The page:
On Prince Harry's memoir: Spare us the drivel, please
Fighting through Prince Harry's memoir Spare, one is tempted, after each paragraph, to call it quits. You can only endure so much, but perhaps it is self-hatred or the morbid curiosity of how worse can it get that had me waging on. If anything, I wanted to know as a fellow human the extent of the prince's pains. Under all the decorative glitz and glamour, he is apparently just like us, as he so convincingly tries to tell: he relates to Stewie from Family Guy. He doesn't read books. Though somehow, in Eton and later at Sandhurst, he clearly has done it through the hard work of never hitting the books, as he claims. He does his own shopping and laundry, and even though every year he "receive[s] from Pa an official clothing allowance", those are just for "suits and ties, ceremonial outfits." Truly, he is just like us.
Harry's dig at the paparazzi is the underlying theme of his life-story. It is them that the book vilifies. And perhaps it is not that wrong to do so. The tabloids are not saints after all and do deserve criticism for all their law-breaking and immorality.
Yet, Harry's appeals for us to join him in condemning these "ghouls" of the media are not reassuring. For a hundred or so pages, he rallies against the lies and trickery of the paparazzi (Paps, as he calls them) and tells us how a pap tried to blackmail him by terming him an addict. One almost starts to sympathise with the innocent prince until the next page when he casually reveals, "Of course…I had been doing cocaine around this time."
Such is his antipathy with the tabloids that, at one point, he describes them as "emboldened, more radicalised, just as young men in Iraq had been radicalised. Their mullahs were editors…" Surely, equating journalists (even the lowliest entertainment correspondents) with "radicals" is absurd, let alone the baseness of his worldview that comes to light through this uninformed comparison.
Harry is unambiguous. The paps have killed his mother, the Princess Diana. The paps have ruined his childhood, his relationships, and now they are hell-bent on ruining his marriage with Meghan Markle. The Royal family is too scared of fighting back, too used to the parasitical tabloids that bring them relevance as much as intrigue. But it is hard to understand Prince Harry's direction with his memoir. He rallies against the Paps' crude caricature of him being "lazy" and "thicko" and then proceeds to write pages upon pages on himself going to clubs and parties. He hates it that no one understands him to be the thoughtful, intelligent person he is but then, almost without thought, writes about how he dressed up as a Nazi for Halloween or called a fellow soldier "a Paki." Both events did end up with him apologising, but one wonders to what extent he is the kind of person he is marketing himself as.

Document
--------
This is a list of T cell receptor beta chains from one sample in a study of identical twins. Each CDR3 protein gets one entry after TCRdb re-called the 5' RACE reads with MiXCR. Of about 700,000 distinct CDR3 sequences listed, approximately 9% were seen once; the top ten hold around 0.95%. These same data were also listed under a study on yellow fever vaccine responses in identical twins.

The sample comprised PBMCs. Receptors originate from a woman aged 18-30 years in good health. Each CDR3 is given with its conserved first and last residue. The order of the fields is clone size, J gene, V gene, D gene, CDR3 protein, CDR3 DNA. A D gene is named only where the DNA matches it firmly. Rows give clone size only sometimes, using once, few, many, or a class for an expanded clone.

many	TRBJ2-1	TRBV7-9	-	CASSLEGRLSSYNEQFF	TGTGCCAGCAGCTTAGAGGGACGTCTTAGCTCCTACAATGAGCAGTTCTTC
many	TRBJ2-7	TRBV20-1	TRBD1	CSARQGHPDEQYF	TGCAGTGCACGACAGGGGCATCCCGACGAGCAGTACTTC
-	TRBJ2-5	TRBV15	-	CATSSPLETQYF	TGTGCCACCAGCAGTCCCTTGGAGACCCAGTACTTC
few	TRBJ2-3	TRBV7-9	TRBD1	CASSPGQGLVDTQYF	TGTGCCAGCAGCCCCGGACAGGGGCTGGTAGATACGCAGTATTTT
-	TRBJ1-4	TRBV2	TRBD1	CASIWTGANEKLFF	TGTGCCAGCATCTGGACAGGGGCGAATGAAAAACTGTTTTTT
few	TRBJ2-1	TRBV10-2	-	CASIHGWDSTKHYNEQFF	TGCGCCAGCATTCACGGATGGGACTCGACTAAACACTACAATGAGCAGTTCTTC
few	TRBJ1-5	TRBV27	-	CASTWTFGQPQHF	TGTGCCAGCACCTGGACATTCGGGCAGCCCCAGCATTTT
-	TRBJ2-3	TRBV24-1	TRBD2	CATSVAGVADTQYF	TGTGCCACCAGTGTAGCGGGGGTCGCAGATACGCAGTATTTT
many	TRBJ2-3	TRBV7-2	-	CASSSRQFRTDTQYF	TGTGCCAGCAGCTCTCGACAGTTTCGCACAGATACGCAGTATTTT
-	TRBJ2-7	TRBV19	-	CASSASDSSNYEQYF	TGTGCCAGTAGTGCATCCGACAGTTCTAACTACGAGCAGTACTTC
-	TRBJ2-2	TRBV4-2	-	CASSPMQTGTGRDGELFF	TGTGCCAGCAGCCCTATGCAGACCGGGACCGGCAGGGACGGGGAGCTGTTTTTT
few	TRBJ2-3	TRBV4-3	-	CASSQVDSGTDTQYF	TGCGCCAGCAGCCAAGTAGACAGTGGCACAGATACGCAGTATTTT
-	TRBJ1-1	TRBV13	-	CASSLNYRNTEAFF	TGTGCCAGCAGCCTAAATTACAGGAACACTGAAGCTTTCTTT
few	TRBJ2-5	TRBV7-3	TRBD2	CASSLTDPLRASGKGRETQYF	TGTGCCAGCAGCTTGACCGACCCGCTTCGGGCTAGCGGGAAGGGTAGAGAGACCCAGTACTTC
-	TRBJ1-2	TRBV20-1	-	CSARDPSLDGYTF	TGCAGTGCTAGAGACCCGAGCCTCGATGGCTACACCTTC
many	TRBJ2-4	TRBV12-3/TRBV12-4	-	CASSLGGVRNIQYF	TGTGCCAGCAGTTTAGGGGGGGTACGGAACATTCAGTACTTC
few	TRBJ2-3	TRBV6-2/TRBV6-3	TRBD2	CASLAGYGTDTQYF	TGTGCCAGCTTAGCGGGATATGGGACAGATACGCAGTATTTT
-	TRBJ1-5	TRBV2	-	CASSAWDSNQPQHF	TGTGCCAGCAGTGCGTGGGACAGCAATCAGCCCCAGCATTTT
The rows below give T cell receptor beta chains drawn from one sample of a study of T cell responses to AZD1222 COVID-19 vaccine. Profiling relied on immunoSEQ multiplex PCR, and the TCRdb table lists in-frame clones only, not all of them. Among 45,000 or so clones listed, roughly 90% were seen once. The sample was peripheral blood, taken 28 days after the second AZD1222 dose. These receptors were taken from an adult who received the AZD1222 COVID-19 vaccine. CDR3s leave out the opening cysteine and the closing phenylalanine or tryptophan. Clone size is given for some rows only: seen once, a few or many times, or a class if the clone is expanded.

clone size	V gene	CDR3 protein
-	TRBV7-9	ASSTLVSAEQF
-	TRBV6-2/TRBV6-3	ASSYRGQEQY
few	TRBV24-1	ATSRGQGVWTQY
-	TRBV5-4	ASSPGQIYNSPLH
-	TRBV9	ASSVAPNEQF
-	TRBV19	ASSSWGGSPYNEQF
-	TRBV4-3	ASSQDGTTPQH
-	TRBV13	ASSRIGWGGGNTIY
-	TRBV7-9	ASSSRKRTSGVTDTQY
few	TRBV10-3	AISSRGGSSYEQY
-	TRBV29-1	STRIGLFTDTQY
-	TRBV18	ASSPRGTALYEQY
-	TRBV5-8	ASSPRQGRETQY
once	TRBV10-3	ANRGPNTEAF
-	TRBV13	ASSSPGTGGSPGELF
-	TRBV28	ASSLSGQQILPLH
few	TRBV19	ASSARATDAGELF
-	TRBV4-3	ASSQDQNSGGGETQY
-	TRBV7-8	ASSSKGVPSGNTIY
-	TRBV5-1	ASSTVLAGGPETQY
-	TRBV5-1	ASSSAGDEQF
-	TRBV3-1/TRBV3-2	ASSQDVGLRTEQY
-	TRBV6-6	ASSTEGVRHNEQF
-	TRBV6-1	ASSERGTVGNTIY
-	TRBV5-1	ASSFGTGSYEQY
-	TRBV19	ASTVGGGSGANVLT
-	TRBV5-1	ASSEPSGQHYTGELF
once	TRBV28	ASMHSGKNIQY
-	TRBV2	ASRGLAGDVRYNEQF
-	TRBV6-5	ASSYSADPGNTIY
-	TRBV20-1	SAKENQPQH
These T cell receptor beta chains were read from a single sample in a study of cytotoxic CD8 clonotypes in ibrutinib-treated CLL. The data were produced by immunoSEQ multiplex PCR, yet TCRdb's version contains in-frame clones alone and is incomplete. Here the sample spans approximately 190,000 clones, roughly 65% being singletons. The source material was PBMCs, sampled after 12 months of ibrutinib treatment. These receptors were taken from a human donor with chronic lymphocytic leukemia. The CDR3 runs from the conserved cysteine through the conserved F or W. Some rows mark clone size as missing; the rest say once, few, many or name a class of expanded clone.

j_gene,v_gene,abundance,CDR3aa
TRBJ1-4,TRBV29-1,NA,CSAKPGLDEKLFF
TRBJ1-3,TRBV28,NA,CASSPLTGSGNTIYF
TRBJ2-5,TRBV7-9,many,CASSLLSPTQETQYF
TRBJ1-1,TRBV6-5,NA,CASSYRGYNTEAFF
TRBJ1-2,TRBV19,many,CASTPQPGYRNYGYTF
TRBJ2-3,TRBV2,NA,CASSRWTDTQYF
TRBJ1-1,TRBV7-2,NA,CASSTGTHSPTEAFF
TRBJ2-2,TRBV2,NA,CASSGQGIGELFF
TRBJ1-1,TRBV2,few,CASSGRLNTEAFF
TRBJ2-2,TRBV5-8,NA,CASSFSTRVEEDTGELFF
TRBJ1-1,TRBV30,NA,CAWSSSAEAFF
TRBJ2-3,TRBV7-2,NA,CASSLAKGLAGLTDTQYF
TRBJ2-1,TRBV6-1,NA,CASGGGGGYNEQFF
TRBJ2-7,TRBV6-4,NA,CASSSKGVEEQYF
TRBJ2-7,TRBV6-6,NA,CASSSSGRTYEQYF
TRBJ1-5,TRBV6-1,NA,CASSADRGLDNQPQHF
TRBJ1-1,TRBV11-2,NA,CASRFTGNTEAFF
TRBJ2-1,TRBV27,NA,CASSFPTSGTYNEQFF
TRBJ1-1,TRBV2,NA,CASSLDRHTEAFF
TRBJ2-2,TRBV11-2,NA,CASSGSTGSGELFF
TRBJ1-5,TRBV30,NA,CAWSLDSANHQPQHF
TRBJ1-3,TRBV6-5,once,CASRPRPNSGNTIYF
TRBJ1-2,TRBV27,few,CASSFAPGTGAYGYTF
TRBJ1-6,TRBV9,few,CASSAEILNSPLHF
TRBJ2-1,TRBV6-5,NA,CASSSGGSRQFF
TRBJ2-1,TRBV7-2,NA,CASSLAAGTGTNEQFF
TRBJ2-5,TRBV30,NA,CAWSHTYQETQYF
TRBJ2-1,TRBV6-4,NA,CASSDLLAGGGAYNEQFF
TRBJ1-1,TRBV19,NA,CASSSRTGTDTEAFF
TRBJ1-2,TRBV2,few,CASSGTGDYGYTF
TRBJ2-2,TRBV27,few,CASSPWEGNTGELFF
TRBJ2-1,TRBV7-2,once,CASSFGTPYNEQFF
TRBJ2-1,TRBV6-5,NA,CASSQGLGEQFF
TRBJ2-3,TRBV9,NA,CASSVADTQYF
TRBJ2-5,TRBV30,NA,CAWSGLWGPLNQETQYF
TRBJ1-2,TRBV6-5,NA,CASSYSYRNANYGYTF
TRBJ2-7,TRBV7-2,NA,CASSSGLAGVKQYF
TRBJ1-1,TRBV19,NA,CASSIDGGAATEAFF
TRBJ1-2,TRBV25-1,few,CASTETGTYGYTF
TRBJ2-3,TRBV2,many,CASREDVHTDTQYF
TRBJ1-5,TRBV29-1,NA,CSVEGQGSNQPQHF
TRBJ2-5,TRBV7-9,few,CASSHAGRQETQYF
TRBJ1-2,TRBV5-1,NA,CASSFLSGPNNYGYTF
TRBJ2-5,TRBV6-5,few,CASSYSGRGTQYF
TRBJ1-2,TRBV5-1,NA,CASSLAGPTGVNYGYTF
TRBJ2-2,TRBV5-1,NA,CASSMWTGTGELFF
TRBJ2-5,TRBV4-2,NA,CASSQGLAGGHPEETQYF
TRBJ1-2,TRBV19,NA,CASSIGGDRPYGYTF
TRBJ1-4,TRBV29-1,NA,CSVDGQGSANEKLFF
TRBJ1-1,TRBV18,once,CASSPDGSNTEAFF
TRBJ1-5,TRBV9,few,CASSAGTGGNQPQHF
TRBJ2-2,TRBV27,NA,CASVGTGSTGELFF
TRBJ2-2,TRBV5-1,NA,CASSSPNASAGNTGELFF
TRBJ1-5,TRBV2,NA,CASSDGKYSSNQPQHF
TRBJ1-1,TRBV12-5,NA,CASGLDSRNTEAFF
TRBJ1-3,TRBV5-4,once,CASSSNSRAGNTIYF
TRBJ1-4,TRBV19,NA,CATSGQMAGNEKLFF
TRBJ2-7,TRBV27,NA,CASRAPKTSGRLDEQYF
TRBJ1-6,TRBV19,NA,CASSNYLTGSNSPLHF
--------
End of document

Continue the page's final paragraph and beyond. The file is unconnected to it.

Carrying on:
Because, if we're honest, this is just that: marketing. Harry, therefore, must walk a fine line. He is the rebel Prince, but a Prince nevertheless. He is not against the monarchy (he goes ahead and even writes a high school level defence of the institution in one chapter). He writes of being impressed with the work-ethic of his father and grandfather. These princes, of course, do labour away night and day with their ribbon-cutting and handshaking.
Two-thirds of the book in, Meghan arrives and Harry is smitten with her. Understandably, she is described through-out as an angel, to the point where one wonders if she is human at all. Harry, bless his heart, feels insecure because Meghan is cultured. She reads books. She has read Eat, Pray, Love, he says. Isn't she great?
Finding Meghan completes Harry. He may be the spare to William as heir, but he need not be sad any longer. He will have his own family. The little brother syndrome he undergoes all throughout the book, finally, does not matter anymore. But the Paps! They are to ruin him again.
But Harry makes it hard for us to take him seriously when he treats Meghan and Kate rowing over lipstick as a monumental event, or when he worries over his livelihood and in the same breath casually mentions reaching out to Rihanna, Tom Hardy, or Tyler Perry, something the common man would also relate with.
After Harry and Meghan, married with a child, are cut out of their allowance by the Prince of Wales, Harry, frustrated, starts to make sense: "After decades of being rigorously and systematically infantilized, I was now abruptly abandoned, and mocked for being immature?" It is the only time one genuinely gets him.
It is not hard to see that Harry's problems will never go away until he stops being royalty for good. He may be a literal prince but he cannot have everything he wants. Commenting on an essayist comparing the Royals to Pandas, he says "I knew as a soldier, that turning people into animals, into non-people, is the first step to mistreating them, in destroying them." But is the Prince ready to admit that one prevents this not by complaining or changing one's terms of service, but through ending, completely, the institution he belongs to and hates?
Shahriar Shaams has written & translated for SUSPECT, Adda, Six Seasons Review, Arts & Letters, and Jamini. Find him on twitter @shahriarshaams.